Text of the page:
Applied research leading to the regulation of drip pricing

Submitting Institution

University College London

Unit of Assessment

Economics and Econometrics

Summary Impact Type


Research Subject Area(s)

Economics: Economic Theory, Applied Economics

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Summary of the impact

From the 1990s UCL Economics invested in the capacity to conduct fundamental and applied research in behavioural and experimental economics. This was the basis for the research which provided the evidence base for the Office of Fair Trading to identify and act upon misleading pricing practices, particularly `drip pricing', in 2010. As a result, 12 major airlines announced that they would include debit card charges in their headline prices, and government announced that the EU-wide Consumer Rights Directive would be implemented a year earlier than it was due to go into effect.

Underpinning research

Experimental research on consumer decision-making builds on many years of academic and applied work carried out at UCL. In the late 1990s Ken Binmore (then Professor of Economics at UCL) started the dual strategy of conducting experiments for purely academic work as well as to inform real-world interventions at the Economic and Social Research Council-funded Economic Learning and Social Evolution (ELSE) centre, where often one informed the other. The most spectacular example of this was how auction theory and experiments carried out at UCL informed the design of the UK 3G auction in 2000, which raised an astonishing £22.5bn and triggered much subsequent research into the design and conduct of auctions [a].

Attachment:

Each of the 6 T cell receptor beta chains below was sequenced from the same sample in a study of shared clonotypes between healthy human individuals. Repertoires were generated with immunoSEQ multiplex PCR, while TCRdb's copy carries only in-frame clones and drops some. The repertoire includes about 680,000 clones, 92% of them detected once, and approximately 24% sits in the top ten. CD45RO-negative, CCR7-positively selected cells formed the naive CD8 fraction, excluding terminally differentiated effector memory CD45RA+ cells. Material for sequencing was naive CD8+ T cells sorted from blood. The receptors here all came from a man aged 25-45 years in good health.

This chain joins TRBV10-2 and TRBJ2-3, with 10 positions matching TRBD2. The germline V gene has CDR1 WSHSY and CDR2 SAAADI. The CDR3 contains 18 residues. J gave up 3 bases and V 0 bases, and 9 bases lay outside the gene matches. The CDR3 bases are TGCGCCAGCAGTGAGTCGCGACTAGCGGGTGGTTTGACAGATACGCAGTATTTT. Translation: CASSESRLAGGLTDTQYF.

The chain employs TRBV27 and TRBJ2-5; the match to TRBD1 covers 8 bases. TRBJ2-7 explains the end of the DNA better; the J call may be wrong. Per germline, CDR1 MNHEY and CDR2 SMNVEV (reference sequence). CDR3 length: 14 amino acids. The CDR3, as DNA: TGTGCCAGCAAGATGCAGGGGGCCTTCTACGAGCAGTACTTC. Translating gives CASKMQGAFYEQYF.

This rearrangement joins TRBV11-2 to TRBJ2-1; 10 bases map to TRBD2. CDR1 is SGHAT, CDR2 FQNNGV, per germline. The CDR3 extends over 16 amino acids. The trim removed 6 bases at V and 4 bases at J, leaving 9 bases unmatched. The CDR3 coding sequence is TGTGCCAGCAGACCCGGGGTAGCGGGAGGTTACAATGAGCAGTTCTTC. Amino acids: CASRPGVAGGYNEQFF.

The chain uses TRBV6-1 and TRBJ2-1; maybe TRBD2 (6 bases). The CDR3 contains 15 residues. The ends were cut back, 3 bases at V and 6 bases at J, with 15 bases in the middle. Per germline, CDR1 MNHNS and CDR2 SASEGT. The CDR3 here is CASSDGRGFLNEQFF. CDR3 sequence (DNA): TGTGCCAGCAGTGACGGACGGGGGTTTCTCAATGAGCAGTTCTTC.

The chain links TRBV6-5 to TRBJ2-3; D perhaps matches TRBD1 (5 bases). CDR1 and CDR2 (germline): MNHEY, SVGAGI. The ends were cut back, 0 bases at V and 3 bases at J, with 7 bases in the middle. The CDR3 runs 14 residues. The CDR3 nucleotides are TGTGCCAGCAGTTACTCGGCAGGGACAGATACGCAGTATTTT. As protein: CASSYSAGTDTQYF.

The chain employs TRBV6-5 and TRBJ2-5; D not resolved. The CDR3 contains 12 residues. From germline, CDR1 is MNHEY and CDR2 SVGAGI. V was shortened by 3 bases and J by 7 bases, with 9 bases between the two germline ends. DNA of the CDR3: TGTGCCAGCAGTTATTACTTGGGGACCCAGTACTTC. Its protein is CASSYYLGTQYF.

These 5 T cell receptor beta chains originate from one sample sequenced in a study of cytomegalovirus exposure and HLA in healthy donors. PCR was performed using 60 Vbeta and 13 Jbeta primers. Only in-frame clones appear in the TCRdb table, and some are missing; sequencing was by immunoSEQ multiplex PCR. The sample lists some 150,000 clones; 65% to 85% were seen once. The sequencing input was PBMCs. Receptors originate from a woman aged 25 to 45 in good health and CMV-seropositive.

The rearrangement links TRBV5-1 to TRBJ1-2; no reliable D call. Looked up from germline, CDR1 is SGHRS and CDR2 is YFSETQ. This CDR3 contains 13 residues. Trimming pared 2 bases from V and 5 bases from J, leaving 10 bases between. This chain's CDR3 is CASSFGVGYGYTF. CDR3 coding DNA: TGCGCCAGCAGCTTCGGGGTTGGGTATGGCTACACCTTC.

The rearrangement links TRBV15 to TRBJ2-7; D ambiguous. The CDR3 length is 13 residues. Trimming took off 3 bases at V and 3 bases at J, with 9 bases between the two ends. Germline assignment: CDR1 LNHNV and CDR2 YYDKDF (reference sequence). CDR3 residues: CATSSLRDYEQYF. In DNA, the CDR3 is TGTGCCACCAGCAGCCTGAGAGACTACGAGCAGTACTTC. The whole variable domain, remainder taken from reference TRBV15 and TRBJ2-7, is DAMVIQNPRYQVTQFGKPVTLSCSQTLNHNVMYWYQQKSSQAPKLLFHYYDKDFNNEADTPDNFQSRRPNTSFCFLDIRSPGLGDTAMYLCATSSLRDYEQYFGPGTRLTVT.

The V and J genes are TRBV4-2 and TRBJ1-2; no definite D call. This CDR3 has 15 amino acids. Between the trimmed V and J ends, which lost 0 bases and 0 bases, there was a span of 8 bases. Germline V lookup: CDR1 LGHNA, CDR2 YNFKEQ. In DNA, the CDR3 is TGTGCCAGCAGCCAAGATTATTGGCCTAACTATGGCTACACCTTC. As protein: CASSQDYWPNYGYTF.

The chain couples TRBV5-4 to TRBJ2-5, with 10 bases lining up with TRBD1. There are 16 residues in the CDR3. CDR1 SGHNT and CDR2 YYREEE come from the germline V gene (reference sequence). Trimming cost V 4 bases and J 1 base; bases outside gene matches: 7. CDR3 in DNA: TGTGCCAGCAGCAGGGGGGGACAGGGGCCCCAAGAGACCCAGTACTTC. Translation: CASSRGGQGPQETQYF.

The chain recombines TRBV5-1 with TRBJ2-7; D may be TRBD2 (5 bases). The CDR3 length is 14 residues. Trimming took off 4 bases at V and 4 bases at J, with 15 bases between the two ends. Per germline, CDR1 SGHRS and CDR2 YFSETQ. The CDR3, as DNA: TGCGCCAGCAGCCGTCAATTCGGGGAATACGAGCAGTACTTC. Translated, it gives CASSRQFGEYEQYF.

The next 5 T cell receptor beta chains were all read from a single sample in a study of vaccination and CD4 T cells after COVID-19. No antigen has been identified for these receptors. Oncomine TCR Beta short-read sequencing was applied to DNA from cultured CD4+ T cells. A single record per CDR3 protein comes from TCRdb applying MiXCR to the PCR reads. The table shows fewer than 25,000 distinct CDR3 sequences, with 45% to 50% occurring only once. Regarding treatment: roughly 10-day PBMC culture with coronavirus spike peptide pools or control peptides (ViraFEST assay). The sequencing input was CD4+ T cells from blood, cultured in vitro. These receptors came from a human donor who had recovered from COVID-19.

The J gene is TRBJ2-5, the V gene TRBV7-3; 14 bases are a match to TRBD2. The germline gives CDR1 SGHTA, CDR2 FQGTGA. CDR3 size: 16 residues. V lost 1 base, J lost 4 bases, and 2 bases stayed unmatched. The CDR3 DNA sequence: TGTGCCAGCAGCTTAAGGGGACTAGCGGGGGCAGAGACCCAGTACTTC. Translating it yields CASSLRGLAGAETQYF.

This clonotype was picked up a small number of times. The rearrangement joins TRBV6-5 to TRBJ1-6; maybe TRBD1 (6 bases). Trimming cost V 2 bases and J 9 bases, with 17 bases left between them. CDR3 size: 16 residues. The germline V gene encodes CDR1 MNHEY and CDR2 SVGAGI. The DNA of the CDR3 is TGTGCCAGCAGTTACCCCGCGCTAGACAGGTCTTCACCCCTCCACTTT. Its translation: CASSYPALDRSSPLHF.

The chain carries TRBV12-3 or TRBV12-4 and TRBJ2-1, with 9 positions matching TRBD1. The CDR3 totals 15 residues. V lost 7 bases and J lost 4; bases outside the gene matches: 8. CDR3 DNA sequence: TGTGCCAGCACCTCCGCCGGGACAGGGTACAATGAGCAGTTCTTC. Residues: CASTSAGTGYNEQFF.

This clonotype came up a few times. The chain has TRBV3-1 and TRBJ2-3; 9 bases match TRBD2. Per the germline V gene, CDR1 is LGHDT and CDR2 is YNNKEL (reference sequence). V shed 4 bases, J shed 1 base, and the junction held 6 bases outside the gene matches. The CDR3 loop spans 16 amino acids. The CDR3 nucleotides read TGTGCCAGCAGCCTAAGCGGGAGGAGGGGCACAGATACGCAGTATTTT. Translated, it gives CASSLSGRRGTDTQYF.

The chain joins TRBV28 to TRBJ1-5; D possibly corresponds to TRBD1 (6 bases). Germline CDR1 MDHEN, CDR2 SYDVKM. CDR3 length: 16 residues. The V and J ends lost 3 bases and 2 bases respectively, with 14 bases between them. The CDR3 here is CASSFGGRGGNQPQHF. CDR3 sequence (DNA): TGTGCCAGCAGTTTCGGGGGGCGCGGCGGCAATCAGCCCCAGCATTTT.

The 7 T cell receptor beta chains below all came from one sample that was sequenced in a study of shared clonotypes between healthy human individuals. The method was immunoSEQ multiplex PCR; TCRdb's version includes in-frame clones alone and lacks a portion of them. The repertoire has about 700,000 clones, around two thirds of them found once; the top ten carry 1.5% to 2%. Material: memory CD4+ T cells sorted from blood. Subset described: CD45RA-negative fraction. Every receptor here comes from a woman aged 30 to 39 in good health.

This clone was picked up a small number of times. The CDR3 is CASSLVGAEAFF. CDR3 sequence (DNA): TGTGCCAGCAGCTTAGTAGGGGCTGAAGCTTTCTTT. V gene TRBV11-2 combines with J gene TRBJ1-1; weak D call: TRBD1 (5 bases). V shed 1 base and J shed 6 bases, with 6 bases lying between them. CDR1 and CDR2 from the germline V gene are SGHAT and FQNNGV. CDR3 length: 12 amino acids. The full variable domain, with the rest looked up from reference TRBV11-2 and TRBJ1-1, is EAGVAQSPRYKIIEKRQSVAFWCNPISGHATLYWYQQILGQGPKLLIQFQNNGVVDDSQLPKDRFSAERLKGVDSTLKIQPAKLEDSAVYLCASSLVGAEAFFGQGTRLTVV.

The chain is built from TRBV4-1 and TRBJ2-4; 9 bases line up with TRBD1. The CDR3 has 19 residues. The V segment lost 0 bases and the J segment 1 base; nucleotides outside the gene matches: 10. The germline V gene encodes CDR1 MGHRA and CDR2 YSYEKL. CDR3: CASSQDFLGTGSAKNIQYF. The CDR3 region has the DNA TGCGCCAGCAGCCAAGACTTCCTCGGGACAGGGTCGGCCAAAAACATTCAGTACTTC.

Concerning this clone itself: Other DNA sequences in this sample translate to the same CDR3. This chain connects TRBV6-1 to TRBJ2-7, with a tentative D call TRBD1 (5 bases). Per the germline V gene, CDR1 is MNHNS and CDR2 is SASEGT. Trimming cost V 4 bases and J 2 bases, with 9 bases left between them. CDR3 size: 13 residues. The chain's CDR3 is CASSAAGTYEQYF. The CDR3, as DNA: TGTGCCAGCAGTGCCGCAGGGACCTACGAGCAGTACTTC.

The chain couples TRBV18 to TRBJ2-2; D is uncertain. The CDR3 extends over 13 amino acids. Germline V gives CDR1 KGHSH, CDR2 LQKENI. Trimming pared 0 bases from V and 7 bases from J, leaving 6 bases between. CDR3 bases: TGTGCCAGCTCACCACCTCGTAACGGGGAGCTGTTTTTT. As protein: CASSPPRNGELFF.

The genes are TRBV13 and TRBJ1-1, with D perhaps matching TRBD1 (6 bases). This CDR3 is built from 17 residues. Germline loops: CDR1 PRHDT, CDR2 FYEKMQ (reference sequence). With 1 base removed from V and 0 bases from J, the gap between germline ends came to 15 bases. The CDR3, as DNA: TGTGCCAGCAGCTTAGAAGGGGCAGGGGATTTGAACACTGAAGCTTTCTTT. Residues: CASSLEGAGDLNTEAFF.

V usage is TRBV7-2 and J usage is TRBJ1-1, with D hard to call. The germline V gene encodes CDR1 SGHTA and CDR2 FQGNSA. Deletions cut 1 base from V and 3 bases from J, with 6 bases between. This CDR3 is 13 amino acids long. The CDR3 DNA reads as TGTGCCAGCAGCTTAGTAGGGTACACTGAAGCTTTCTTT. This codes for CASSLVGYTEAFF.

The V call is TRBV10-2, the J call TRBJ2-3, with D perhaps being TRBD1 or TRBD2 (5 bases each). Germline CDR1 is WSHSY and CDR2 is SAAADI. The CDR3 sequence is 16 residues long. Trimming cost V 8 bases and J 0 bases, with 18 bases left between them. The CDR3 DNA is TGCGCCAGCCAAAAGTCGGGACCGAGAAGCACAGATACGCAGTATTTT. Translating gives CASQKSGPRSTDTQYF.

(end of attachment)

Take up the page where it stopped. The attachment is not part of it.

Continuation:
With Steffen Huck joining UCL in 2002, the Department began to build a larger group in experimental and behavioural economics. In the area of consumer decision-making, the group generated a wide array of high-quality research. For example, in 2005 researchers examined the effects of different forms of feedback information on the performance of markets that suffer from moral hazard problems due to sequential exchange, and found that two-sided market transparency is an important ingredient for the design of well-functioning markets that are prone to moral hazard [b]. Subsequent work estimated risk preferences using novel elicitation techniques [c], and explored the consequences of competition in the presence of behavioural biases [d]. These studies provided the academic foundation for capacity development in consumer policy questions.